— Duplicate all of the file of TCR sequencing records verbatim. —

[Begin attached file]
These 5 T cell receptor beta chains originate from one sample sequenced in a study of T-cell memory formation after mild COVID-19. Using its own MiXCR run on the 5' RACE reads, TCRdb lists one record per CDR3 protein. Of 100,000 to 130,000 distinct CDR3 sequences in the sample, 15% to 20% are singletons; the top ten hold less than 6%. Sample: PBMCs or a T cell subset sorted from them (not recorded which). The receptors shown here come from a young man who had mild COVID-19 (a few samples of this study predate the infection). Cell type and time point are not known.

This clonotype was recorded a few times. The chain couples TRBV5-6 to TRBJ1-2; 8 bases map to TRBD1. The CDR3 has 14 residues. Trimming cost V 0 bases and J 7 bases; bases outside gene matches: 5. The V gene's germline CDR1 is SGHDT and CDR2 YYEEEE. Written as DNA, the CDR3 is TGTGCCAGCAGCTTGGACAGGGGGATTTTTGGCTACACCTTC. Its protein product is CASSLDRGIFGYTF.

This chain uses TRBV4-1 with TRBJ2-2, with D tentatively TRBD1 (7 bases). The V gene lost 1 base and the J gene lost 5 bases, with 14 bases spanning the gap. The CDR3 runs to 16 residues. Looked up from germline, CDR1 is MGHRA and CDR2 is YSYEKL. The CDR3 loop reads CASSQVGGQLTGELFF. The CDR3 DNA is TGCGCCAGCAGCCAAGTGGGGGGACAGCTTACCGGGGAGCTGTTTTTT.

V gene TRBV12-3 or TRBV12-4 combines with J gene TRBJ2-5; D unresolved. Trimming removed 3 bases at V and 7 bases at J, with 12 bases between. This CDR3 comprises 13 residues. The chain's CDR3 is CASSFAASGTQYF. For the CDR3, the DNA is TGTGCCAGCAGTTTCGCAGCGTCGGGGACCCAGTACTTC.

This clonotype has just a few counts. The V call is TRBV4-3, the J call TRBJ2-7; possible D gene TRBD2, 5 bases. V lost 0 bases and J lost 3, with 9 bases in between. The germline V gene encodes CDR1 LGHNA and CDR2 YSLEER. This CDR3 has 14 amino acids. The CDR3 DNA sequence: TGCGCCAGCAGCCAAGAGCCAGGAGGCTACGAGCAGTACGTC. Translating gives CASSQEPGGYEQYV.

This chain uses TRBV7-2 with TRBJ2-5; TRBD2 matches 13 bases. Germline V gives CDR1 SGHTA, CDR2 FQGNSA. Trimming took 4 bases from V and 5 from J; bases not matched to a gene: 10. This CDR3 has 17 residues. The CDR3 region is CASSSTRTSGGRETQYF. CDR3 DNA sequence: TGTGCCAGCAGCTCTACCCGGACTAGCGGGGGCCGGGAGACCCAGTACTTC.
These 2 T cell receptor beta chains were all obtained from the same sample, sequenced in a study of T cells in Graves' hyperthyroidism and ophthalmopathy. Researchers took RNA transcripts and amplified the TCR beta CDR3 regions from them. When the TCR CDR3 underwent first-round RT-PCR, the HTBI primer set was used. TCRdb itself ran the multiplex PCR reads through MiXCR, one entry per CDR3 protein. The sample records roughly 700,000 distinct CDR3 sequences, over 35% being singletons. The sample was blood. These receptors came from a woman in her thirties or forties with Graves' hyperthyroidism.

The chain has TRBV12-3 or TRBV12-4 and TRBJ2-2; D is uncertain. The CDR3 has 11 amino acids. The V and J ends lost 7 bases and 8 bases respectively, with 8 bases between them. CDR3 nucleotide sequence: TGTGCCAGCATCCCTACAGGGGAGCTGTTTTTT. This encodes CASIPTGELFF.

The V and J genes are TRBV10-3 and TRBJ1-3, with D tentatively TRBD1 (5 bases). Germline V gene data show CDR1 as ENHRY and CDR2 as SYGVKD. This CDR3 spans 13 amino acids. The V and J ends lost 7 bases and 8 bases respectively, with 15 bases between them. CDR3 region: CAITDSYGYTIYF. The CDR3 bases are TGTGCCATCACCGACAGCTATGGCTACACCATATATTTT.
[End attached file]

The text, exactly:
These 5 T cell receptor beta chains originate from one sample sequenced in a study of T-cell memory formation after mild COVID-19. Using its own MiXCR run on the 5' RACE reads, TCRdb lists one record per CDR3 protein. Of 100,000 to 130,000 distinct CDR3 sequences in the sample, 15% to 20% are singletons; the top ten hold less than 6%. Sample: PBMCs or a T cell subset sorted from them (not recorded which). The receptors shown here come from a young man who had mild COVID-19 (a few samples of this study predate the infection). Cell type and time point are not known.

This clonotype was recorded a few times. The chain couples TRBV5-6 to TRBJ1-2; 8 bases map to TRBD1. The CDR3 has 14 residues. Trimming cost V 0 bases and J 7 bases; bases outside gene matches: 5. The V gene's germline CDR1 is SGHDT and CDR2 YYEEEE. Written as DNA, the CDR3 is TGTGCCAGCAGCTTGGACAGGGGGATTTTTGGCTACACCTTC. Its protein product is CASSLDRGIFGYTF.

This chain uses TRBV4-1 with TRBJ2-2, with D tentatively TRBD1 (7 bases). The V gene lost 1 base and the J gene lost 5 bases, with 14 bases spanning the gap. The CDR3 runs to 16 residues. Looked up from germline, CDR1 is MGHRA and CDR2 is YSYEKL. The CDR3 loop reads CASSQVGGQLTGELFF. The CDR3 DNA is TGCGCCAGCAGCCAAGTGGGGGGACAGCTTACCGGGGAGCTGTTTTTT.

V gene TRBV12-3 or TRBV12-4 combines with J gene TRBJ2-5; D unresolved. Trimming removed 3 bases at V and 7 bases at J, with 12 bases between. This CDR3 comprises 13 residues. The chain's CDR3 is CASSFAASGTQYF. For the CDR3, the DNA is TGTGCCAGCAGTTTCGCAGCGTCGGGGACCCAGTACTTC.

This clonotype has just a few counts. The V call is TRBV4-3, the J call TRBJ2-7; possible D gene TRBD2, 5 bases. V lost 0 bases and J lost 3, with 9 bases in between. The germline V gene encodes CDR1 LGHNA and CDR2 YSLEER. This CDR3 has 14 amino acids. The CDR3 DNA sequence: TGCGCCAGCAGCCAAGAGCCAGGAGGCTACGAGCAGTACGTC. Translating gives CASSQEPGGYEQYV.

This chain uses TRBV7-2 with TRBJ2-5; TRBD2 matches 13 bases. Germline V gives CDR1 SGHTA, CDR2 FQGNSA. Trimming took 4 bases from V and 5 from J; bases not matched to a gene: 10. This CDR3 has 17 residues. The CDR3 region is CASSSTRTSGGRETQYF. CDR3 DNA sequence: TGTGCCAGCAGCTCTACCCGGACTAGCGGGGGCCGGGAGACCCAGTACTTC.
These 2 T cell receptor beta chains were all obtained from the same sample, sequenced in a study of T cells in Graves' hyperthyroidism and ophthalmopathy. Researchers took RNA transcripts and amplified the TCR beta CDR3 regions from them. When the TCR CDR3 underwent first-round RT-PCR, the HTBI primer set was used. TCRdb itself ran the multiplex PCR reads through MiXCR, one entry per CDR3 protein. The sample records roughly 700,000 distinct CDR3 sequences, over 35% being singletons. The sample was blood. These receptors came from a woman in her thirties or forties with Graves' hyperthyroidism.

The chain has TRBV12-3 or TRBV12-4 and TRBJ2-2; D is uncertain. The CDR3 has 11 amino acids. The V and J ends lost 7 bases and 8 bases respectively, with 8 bases between them. CDR3 nucleotide sequence: TGTGCCAGCATCCCTACAGGGGAGCTGTTTTTT. This encodes CASIPTGELFF.

The V and J genes are TRBV10-3 and TRBJ1-3, with D tentatively TRBD1 (5 bases). Germline V gene data show CDR1 as ENHRY and CDR2 as SYGVKD. This CDR3 spans 13 amino acids. The V and J ends lost 7 bases and 8 bases respectively, with 15 bases between them. CDR3 region: CAITDSYGYTIYF. The CDR3 bases are TGTGCCATCACCGACAGCTATGGCTACACCATATATTTT.